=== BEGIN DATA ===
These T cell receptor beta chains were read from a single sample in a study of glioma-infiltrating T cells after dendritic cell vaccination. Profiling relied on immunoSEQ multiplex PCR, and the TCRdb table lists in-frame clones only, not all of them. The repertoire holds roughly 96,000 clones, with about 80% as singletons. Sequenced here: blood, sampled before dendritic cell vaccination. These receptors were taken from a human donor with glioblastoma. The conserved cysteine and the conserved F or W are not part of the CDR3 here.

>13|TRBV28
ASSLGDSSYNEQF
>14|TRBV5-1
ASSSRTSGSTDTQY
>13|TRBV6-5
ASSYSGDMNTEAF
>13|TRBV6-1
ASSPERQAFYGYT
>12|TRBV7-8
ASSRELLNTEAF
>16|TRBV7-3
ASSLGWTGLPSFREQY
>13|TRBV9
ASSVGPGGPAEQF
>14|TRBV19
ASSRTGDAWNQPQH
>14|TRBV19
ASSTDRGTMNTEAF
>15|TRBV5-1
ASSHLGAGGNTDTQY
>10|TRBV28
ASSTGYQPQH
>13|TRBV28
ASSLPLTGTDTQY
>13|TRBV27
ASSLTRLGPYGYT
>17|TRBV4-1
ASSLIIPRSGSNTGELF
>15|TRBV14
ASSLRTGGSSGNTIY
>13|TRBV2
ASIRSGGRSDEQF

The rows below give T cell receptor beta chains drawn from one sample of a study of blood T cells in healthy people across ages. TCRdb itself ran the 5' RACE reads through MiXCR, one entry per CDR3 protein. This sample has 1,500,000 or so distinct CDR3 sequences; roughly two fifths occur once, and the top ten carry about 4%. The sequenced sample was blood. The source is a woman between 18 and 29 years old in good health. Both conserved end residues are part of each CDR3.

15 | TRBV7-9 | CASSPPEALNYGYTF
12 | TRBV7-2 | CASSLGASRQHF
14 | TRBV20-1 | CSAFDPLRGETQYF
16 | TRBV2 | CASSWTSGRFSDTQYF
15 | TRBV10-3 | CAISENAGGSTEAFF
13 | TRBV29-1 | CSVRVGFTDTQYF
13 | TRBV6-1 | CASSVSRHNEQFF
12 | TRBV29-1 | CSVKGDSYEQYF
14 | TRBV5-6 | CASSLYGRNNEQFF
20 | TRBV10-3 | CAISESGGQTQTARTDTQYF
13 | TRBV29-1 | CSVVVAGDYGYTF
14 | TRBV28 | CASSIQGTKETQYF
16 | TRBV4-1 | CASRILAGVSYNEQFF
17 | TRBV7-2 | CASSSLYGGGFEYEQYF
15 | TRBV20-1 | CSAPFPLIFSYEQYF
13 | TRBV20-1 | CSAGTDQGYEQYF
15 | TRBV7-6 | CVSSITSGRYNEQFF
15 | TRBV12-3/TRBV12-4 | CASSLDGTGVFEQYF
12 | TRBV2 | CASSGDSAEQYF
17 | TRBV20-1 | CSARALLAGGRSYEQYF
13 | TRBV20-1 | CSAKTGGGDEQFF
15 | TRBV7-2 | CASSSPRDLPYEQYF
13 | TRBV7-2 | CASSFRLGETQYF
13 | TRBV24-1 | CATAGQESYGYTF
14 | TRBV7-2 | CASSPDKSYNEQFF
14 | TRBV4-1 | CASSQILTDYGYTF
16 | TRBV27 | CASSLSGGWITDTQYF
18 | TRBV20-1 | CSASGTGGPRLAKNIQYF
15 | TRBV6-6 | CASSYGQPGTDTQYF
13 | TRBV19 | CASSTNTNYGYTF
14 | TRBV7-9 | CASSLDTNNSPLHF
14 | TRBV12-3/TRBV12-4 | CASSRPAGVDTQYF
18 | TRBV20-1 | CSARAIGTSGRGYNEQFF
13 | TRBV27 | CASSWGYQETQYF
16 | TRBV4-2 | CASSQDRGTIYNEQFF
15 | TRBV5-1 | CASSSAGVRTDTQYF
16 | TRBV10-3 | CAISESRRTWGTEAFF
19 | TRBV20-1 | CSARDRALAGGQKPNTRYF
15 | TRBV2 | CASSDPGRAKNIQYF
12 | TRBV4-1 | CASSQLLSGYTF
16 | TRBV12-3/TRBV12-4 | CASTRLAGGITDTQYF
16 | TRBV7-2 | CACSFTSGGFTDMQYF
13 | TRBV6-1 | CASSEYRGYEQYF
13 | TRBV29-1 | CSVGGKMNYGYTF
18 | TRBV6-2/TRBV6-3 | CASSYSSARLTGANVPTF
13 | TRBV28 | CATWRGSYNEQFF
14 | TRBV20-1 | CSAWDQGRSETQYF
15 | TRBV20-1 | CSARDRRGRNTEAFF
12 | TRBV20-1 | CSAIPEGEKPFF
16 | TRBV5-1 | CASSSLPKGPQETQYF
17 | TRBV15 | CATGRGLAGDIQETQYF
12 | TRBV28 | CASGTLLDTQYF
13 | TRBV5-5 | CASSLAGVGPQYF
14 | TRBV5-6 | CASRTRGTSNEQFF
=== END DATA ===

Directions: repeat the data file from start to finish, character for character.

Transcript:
These T cell receptor beta chains were read from a single sample in a study of glioma-infiltrating T cells after dendritic cell vaccination. Profiling relied on immunoSEQ multiplex PCR, and the TCRdb table lists in-frame clones only, not all of them. The repertoire holds roughly 96,000 clones, with about 80% as singletons. Sequenced here: blood, sampled before dendritic cell vaccination. These receptors were taken from a human donor with glioblastoma. The conserved cysteine and the conserved F or W are not part of the CDR3 here.

>13|TRBV28
ASSLGDSSYNEQF
>14|TRBV5-1
ASSSRTSGSTDTQY
>13|TRBV6-5
ASSYSGDMNTEAF
>13|TRBV6-1
ASSPERQAFYGYT
>12|TRBV7-8
ASSRELLNTEAF
>16|TRBV7-3
ASSLGWTGLPSFREQY
>13|TRBV9
ASSVGPGGPAEQF
>14|TRBV19
ASSRTGDAWNQPQH
>14|TRBV19
ASSTDRGTMNTEAF
>15|TRBV5-1
ASSHLGAGGNTDTQY
>10|TRBV28
ASSTGYQPQH
>13|TRBV28
ASSLPLTGTDTQY
>13|TRBV27
ASSLTRLGPYGYT
>17|TRBV4-1
ASSLIIPRSGSNTGELF
>15|TRBV14
ASSLRTGGSSGNTIY
>13|TRBV2
ASIRSGGRSDEQF

The rows below give T cell receptor beta chains drawn from one sample of a study of blood T cells in healthy people across ages. TCRdb itself ran the 5' RACE reads through MiXCR, one entry per CDR3 protein. This sample has 1,500,000 or so distinct CDR3 sequences; roughly two fifths occur once, and the top ten carry about 4%. The sequenced sample was blood. The source is a woman between 18 and 29 years old in good health. Both conserved end residues are part of each CDR3.

15 | TRBV7-9 | CASSPPEALNYGYTF
12 | TRBV7-2 | CASSLGASRQHF
14 | TRBV20-1 | CSAFDPLRGETQYF
16 | TRBV2 | CASSWTSGRFSDTQYF
15 | TRBV10-3 | CAISENAGGSTEAFF
13 | TRBV29-1 | CSVRVGFTDTQYF
13 | TRBV6-1 | CASSVSRHNEQFF
12 | TRBV29-1 | CSVKGDSYEQYF
14 | TRBV5-6 | CASSLYGRNNEQFF
20 | TRBV10-3 | CAISESGGQTQTARTDTQYF
13 | TRBV29-1 | CSVVVAGDYGYTF
14 | TRBV28 | CASSIQGTKETQYF
16 | TRBV4-1 | CASRILAGVSYNEQFF
17 | TRBV7-2 | CASSSLYGGGFEYEQYF
15 | TRBV20-1 | CSAPFPLIFSYEQYF
13 | TRBV20-1 | CSAGTDQGYEQYF
15 | TRBV7-6 | CVSSITSGRYNEQFF
15 | TRBV12-3/TRBV12-4 | CASSLDGTGVFEQYF
12 | TRBV2 | CASSGDSAEQYF
17 | TRBV20-1 | CSARALLAGGRSYEQYF
13 | TRBV20-1 | CSAKTGGGDEQFF
15 | TRBV7-2 | CASSSPRDLPYEQYF
13 | TRBV7-2 | CASSFRLGETQYF
13 | TRBV24-1 | CATAGQESYGYTF
14 | TRBV7-2 | CASSPDKSYNEQFF
14 | TRBV4-1 | CASSQILTDYGYTF
16 | TRBV27 | CASSLSGGWITDTQYF
18 | TRBV20-1 | CSASGTGGPRLAKNIQYF
15 | TRBV6-6 | CASSYGQPGTDTQYF
13 | TRBV19 | CASSTNTNYGYTF
14 | TRBV7-9 | CASSLDTNNSPLHF
14 | TRBV12-3/TRBV12-4 | CASSRPAGVDTQYF
18 | TRBV20-1 | CSARAIGTSGRGYNEQFF
13 | TRBV27 | CASSWGYQETQYF
16 | TRBV4-2 | CASSQDRGTIYNEQFF
15 | TRBV5-1 | CASSSAGVRTDTQYF
16 | TRBV10-3 | CAISESRRTWGTEAFF
19 | TRBV20-1 | CSARDRALAGGQKPNTRYF
15 | TRBV2 | CASSDPGRAKNIQYF
12 | TRBV4-1 | CASSQLLSGYTF
16 | TRBV12-3/TRBV12-4 | CASTRLAGGITDTQYF
16 | TRBV7-2 | CACSFTSGGFTDMQYF
13 | TRBV6-1 | CASSEYRGYEQYF
13 | TRBV29-1 | CSVGGKMNYGYTF
18 | TRBV6-2/TRBV6-3 | CASSYSSARLTGANVPTF
13 | TRBV28 | CATWRGSYNEQFF
14 | TRBV20-1 | CSAWDQGRSETQYF
15 | TRBV20-1 | CSARDRRGRNTEAFF
12 | TRBV20-1 | CSAIPEGEKPFF
16 | TRBV5-1 | CASSSLPKGPQETQYF
17 | TRBV15 | CATGRGLAGDIQETQYF
12 | TRBV28 | CASGTLLDTQYF
13 | TRBV5-5 | CASSLAGVGPQYF
14 | TRBV5-6 | CASRTRGTSNEQFF